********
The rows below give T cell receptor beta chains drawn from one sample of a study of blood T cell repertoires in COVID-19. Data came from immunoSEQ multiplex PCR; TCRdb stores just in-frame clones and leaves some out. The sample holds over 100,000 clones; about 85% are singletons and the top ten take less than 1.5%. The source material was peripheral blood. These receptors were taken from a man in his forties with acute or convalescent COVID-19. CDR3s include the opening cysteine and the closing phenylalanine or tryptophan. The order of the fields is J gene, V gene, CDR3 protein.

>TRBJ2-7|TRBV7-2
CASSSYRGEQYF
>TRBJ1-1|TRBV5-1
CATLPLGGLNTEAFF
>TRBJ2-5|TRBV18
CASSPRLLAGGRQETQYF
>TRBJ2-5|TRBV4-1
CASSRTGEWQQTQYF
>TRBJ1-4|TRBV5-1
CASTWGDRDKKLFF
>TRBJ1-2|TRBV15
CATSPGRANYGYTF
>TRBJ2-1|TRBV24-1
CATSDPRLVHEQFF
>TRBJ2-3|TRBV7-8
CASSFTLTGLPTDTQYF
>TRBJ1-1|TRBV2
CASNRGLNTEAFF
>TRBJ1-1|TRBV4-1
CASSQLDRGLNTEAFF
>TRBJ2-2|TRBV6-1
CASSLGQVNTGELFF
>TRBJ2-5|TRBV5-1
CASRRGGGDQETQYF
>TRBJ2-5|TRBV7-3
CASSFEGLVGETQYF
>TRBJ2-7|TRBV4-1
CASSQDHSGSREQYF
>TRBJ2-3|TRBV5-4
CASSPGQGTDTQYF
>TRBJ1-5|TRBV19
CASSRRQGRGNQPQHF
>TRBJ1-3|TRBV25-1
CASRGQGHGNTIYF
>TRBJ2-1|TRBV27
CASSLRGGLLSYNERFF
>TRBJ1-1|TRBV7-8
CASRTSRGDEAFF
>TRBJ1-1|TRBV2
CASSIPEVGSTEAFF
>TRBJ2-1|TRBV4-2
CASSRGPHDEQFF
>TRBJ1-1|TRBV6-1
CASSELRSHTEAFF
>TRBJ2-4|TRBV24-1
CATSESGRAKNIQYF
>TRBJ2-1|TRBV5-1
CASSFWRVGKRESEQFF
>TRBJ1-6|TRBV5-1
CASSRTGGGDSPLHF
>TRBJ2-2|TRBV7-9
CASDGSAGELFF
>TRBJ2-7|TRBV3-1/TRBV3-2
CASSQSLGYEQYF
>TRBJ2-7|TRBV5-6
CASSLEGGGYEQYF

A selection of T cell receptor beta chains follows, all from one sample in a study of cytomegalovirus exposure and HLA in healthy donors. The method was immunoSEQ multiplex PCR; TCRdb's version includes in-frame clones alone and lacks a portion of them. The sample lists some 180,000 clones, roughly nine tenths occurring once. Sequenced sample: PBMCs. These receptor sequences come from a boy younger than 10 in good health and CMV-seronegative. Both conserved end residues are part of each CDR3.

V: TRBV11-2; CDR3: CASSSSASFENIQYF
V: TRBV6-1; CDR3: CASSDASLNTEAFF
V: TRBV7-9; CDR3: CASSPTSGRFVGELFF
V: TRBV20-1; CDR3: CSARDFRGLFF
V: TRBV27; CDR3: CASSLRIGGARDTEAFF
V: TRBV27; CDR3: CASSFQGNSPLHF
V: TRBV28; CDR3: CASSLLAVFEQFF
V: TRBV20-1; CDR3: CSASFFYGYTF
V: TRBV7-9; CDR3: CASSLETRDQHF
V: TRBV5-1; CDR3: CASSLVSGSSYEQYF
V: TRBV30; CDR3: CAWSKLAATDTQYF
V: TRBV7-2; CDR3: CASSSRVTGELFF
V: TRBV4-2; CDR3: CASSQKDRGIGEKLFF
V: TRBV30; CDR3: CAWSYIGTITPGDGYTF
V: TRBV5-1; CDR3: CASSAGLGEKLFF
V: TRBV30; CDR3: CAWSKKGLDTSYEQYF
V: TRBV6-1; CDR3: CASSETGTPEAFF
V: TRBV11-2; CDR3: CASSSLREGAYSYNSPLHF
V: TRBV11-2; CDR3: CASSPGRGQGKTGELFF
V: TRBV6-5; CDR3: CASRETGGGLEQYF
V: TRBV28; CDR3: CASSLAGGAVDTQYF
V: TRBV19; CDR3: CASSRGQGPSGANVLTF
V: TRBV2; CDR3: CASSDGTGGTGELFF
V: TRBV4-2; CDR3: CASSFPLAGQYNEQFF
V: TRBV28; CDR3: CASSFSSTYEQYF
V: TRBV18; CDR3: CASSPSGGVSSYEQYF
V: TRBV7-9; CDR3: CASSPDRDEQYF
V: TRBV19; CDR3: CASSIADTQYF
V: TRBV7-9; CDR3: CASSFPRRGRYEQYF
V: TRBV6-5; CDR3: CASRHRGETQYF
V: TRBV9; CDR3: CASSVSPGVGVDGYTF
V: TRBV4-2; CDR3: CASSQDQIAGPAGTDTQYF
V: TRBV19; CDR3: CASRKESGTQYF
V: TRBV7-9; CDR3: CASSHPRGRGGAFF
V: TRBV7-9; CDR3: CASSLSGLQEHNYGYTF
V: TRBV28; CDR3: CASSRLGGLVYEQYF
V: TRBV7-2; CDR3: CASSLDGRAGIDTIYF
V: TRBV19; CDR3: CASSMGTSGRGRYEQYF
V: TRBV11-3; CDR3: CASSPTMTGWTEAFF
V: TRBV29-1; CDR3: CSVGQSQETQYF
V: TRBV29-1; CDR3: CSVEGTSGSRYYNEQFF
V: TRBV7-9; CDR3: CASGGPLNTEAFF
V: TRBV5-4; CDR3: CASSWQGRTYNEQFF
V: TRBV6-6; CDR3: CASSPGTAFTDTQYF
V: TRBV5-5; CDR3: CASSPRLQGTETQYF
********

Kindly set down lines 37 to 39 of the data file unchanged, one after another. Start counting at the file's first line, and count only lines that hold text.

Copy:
CASSLRGGLLSYNERFF
>TRBJ1-1|TRBV7-8
CASRTSRGDEAFF